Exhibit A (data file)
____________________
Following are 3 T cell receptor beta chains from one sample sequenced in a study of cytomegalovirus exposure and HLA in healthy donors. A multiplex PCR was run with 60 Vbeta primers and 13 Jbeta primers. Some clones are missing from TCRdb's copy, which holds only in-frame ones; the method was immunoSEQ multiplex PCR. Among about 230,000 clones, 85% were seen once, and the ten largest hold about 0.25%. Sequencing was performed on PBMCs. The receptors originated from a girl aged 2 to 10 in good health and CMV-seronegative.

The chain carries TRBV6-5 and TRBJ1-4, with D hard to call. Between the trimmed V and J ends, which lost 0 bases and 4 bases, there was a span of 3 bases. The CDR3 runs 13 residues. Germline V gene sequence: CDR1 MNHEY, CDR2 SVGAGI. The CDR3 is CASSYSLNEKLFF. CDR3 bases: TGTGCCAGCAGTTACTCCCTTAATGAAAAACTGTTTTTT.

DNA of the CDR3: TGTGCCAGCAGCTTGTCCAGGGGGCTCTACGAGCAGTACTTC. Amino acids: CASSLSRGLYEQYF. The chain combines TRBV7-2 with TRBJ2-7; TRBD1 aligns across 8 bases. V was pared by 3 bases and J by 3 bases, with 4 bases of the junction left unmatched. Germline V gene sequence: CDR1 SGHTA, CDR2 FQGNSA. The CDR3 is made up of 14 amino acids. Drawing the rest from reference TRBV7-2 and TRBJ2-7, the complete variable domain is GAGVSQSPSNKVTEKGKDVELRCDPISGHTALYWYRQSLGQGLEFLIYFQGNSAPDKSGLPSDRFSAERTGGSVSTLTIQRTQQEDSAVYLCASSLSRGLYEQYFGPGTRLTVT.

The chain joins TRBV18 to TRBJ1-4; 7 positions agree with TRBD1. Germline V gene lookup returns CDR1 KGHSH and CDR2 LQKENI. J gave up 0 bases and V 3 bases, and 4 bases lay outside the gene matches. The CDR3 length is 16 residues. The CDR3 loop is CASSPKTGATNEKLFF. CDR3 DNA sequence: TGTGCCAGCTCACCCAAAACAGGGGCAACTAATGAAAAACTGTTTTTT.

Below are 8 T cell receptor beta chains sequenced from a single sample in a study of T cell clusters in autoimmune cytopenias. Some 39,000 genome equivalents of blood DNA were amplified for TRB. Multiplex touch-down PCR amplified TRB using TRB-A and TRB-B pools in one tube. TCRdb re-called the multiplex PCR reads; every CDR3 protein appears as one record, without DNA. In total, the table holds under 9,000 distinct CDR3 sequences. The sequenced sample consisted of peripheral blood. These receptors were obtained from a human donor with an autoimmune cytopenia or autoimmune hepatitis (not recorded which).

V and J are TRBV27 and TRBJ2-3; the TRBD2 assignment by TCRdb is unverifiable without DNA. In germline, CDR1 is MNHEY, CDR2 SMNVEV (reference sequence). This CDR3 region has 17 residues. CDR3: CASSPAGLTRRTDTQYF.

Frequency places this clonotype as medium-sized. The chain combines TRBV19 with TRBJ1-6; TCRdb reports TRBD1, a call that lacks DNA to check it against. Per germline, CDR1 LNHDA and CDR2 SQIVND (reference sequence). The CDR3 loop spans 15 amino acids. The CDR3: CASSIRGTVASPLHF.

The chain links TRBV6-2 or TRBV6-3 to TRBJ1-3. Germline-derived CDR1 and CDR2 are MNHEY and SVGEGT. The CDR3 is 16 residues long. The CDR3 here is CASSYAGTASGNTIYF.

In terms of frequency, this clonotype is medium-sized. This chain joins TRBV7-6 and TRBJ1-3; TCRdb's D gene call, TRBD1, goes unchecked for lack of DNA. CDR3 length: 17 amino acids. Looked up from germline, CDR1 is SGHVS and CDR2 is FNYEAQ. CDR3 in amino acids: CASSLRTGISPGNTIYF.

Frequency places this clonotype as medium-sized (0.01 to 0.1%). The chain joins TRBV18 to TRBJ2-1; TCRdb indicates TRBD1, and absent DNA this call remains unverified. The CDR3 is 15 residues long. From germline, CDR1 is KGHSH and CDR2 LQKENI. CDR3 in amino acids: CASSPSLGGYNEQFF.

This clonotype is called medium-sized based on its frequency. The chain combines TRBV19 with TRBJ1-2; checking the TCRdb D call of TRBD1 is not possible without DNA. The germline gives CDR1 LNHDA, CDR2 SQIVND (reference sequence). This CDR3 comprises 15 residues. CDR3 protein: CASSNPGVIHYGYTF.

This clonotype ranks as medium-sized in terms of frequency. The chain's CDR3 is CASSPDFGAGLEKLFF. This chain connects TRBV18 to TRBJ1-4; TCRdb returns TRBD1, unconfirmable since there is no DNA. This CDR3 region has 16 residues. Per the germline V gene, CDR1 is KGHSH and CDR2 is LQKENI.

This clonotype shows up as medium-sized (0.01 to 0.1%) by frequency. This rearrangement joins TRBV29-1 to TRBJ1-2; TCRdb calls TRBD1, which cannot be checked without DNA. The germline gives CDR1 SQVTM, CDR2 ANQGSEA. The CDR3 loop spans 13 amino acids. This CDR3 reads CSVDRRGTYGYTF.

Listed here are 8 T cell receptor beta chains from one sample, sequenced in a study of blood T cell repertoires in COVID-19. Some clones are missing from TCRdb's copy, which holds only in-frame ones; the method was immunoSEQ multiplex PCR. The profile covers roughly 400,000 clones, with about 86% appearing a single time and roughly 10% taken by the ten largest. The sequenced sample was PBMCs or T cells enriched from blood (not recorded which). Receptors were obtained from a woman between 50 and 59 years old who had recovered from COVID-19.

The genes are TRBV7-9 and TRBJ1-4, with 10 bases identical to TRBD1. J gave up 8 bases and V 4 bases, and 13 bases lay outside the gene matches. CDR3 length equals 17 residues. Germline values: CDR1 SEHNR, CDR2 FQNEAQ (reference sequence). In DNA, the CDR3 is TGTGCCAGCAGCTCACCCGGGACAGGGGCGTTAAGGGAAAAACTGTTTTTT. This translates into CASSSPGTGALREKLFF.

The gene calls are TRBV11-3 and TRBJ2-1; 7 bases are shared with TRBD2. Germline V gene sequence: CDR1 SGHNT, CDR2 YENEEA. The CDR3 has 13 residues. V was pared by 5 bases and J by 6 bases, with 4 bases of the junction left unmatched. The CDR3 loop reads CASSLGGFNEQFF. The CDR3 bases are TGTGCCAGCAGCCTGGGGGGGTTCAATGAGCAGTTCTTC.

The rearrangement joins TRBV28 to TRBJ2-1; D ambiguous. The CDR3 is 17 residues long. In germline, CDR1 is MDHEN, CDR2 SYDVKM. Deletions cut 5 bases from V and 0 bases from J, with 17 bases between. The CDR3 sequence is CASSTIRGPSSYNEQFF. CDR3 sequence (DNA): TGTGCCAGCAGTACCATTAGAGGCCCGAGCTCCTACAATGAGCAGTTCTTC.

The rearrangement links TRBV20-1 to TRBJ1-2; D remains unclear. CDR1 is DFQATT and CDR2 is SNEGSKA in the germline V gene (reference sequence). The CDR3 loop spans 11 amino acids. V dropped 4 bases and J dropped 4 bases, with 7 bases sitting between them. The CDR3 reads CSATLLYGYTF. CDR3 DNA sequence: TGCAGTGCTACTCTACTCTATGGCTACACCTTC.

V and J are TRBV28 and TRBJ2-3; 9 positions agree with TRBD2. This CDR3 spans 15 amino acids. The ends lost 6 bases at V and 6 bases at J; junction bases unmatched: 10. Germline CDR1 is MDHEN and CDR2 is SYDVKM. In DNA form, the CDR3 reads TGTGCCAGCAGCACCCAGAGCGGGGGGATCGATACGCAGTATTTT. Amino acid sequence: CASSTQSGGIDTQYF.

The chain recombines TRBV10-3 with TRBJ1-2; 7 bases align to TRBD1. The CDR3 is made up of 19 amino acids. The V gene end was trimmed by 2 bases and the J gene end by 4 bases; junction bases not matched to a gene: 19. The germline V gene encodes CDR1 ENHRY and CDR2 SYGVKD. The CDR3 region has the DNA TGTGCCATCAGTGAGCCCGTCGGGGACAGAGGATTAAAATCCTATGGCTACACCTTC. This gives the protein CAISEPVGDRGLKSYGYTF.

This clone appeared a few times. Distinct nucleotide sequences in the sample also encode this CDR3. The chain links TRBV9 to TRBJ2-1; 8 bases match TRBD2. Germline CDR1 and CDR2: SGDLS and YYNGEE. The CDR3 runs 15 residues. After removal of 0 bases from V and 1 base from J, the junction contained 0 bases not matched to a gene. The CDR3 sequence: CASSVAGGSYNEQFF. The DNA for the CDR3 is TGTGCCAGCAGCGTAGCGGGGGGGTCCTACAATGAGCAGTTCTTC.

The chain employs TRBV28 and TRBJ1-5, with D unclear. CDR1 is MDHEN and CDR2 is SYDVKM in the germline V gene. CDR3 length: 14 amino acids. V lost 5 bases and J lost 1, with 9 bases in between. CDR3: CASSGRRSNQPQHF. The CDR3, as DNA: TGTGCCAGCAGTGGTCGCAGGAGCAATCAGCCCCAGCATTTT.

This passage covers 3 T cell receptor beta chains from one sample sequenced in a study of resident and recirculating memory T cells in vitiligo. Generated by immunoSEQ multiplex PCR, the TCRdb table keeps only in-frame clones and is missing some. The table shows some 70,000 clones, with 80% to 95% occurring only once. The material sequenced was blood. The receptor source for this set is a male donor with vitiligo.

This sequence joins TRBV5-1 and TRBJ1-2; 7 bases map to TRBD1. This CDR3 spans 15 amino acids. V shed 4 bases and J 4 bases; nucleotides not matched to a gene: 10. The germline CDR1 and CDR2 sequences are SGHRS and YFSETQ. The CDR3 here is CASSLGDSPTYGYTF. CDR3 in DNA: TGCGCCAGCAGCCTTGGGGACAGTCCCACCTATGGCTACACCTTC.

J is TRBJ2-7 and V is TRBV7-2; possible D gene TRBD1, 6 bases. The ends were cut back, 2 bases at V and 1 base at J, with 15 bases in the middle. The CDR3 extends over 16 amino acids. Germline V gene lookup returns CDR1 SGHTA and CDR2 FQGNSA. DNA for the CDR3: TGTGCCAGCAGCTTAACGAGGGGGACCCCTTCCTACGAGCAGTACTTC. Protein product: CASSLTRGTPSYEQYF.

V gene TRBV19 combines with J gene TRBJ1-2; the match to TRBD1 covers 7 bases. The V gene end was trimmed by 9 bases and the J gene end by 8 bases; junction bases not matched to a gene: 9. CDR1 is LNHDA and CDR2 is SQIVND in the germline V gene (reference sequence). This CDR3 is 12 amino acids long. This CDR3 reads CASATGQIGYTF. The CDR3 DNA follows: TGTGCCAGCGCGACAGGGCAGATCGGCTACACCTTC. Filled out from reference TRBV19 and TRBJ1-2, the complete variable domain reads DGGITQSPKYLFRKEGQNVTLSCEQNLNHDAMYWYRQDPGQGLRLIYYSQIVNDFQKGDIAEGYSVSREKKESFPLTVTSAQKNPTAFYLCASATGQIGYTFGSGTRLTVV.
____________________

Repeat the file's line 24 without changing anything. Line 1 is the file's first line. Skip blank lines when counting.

This sequence joins TRBV5-1 and TRBJ1-2; 7 bases map to TRBD1. This CDR3 spans 15 amino acids. V shed 4 bases and J 4 bases; nucleotides not matched to a gene: 10. The germline CDR1 and CDR2 sequences are SGHRS and YFSETQ. The CDR3 here is CASSLGDSPTYGYTF. CDR3 in DNA: TGCGCCAGCAGCCTTGGGGACAGTCCCACCTATGGCTACACCTTC.